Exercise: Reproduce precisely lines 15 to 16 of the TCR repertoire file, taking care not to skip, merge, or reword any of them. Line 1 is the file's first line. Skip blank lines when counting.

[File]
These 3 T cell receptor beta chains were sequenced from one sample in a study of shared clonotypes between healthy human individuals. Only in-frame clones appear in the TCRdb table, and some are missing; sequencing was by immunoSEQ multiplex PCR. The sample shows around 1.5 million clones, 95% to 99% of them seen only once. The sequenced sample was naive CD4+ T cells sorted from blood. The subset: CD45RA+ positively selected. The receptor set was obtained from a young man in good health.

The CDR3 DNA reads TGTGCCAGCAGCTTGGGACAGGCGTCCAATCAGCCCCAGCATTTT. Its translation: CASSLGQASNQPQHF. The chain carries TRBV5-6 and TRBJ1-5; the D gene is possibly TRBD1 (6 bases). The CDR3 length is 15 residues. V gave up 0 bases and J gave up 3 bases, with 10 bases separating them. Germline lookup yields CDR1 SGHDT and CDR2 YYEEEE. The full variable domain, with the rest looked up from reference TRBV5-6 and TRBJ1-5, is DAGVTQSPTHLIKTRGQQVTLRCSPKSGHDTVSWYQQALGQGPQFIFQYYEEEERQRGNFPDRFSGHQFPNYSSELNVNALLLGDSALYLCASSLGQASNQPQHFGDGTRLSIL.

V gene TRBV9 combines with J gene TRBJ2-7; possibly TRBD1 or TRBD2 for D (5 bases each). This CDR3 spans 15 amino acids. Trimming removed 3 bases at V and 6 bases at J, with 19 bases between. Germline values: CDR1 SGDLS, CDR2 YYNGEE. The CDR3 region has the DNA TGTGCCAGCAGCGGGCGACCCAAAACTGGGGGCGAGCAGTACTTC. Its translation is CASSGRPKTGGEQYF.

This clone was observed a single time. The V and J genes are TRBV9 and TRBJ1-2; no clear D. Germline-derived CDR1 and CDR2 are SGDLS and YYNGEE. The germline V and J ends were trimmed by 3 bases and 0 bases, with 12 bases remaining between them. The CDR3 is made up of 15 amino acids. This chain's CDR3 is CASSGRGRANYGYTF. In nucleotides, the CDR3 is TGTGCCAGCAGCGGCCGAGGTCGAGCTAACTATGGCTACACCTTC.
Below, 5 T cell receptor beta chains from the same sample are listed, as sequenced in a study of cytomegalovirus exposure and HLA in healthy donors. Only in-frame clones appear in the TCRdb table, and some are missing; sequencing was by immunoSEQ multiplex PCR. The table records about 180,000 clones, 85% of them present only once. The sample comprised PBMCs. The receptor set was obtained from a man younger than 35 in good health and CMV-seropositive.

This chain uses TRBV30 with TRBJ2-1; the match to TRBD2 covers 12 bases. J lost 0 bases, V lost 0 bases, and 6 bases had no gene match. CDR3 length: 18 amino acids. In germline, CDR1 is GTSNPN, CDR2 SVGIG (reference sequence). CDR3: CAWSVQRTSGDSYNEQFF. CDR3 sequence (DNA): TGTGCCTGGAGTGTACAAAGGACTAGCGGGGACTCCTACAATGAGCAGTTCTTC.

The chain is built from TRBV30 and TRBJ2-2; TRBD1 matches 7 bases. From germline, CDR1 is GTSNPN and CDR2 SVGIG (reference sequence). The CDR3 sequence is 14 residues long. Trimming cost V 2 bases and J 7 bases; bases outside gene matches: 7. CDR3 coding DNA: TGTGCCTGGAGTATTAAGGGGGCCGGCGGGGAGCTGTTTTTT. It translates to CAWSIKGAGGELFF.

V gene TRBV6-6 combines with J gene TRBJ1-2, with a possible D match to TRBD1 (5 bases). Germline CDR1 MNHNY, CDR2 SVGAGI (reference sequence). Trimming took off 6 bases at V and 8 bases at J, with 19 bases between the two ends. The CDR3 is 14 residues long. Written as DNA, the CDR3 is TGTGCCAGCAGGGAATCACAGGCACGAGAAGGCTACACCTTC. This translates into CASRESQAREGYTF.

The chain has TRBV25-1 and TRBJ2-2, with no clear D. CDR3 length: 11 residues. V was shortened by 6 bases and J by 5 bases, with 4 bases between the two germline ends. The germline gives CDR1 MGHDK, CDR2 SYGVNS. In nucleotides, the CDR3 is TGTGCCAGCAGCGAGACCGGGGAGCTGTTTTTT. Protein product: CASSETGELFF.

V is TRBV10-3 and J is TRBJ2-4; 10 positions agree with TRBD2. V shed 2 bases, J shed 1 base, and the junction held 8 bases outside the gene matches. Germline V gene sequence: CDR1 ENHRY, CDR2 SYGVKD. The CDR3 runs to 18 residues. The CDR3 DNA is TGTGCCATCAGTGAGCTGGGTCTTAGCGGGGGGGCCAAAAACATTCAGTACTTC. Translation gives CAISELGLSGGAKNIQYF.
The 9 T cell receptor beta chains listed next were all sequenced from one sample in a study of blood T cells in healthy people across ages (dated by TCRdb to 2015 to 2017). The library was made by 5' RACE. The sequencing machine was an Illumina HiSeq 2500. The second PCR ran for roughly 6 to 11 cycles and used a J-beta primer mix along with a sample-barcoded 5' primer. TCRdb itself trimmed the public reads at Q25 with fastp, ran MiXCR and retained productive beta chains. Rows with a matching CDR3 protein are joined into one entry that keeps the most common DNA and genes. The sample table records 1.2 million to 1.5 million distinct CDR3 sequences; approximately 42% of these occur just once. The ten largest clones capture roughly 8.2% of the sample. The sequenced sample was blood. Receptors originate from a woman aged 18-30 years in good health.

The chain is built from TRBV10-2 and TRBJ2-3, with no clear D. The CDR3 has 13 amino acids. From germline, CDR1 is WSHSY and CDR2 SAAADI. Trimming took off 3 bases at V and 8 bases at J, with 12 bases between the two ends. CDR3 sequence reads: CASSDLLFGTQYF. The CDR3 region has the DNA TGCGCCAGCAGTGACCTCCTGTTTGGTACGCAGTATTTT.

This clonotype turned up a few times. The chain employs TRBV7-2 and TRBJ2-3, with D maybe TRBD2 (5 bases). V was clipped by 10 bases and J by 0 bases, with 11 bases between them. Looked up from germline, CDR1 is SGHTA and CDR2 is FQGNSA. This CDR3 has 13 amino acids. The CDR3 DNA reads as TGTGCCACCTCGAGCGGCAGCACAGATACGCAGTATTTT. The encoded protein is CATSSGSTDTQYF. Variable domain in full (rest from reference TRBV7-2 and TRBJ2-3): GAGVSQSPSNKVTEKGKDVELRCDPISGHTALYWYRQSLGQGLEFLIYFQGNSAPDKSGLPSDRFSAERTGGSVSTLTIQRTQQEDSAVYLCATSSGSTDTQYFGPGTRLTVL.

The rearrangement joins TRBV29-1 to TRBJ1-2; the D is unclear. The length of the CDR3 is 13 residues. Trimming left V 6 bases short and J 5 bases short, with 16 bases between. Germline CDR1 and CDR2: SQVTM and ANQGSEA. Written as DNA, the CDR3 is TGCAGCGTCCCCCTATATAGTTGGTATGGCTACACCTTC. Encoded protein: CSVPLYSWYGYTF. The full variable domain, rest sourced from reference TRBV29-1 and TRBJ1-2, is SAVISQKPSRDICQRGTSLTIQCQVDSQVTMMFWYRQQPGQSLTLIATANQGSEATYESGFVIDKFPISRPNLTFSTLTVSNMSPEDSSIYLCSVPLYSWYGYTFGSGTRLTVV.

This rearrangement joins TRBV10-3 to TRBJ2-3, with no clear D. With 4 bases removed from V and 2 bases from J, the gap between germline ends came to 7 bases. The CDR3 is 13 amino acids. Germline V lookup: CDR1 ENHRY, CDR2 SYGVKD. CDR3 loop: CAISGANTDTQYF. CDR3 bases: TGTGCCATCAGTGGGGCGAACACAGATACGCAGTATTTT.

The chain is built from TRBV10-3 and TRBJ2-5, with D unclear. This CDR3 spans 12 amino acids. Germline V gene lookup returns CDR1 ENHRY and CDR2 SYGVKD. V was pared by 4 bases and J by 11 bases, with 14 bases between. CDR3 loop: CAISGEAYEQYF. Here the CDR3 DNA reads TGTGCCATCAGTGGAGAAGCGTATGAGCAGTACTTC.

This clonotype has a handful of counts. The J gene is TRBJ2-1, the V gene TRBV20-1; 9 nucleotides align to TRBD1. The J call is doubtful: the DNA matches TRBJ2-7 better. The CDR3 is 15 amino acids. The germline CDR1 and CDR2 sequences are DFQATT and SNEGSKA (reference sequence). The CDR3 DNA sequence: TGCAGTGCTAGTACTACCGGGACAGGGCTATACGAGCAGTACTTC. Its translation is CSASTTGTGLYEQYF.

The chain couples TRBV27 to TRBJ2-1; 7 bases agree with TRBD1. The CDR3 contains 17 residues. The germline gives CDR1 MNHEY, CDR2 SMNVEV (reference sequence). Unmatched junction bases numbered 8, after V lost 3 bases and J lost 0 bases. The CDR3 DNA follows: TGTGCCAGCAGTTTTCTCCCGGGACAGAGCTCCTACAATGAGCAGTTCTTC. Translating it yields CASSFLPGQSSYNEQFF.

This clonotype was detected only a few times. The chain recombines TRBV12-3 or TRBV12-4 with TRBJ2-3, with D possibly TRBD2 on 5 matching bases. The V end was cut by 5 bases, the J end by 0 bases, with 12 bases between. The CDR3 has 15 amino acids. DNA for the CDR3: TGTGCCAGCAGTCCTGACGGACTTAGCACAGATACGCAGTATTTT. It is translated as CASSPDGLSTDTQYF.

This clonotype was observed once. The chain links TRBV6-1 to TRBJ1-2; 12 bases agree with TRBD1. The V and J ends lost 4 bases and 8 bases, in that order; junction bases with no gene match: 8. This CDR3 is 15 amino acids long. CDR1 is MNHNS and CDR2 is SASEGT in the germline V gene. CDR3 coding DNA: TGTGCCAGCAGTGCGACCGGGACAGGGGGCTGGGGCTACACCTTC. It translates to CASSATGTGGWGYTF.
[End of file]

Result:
This rearrangement joins TRBV10-3 to TRBJ2-3, with no clear D. With 4 bases removed from V and 2 bases from J, the gap between germline ends came to 7 bases. The CDR3 is 13 amino acids. Germline V lookup: CDR1 ENHRY, CDR2 SYGVKD. CDR3 loop: CAISGANTDTQYF. CDR3 bases: TGTGCCATCAGTGGGGCGAACACAGATACGCAGTATTTT.

The chain is built from TRBV10-3 and TRBJ2-5, with D unclear. This CDR3 spans 12 amino acids. Germline V gene lookup returns CDR1 ENHRY and CDR2 SYGVKD. V was pared by 4 bases and J by 11 bases, with 14 bases between. CDR3 loop: CAISGEAYEQYF. Here the CDR3 DNA reads TGTGCCATCAGTGGAGAAGCGTATGAGCAGTACTTC.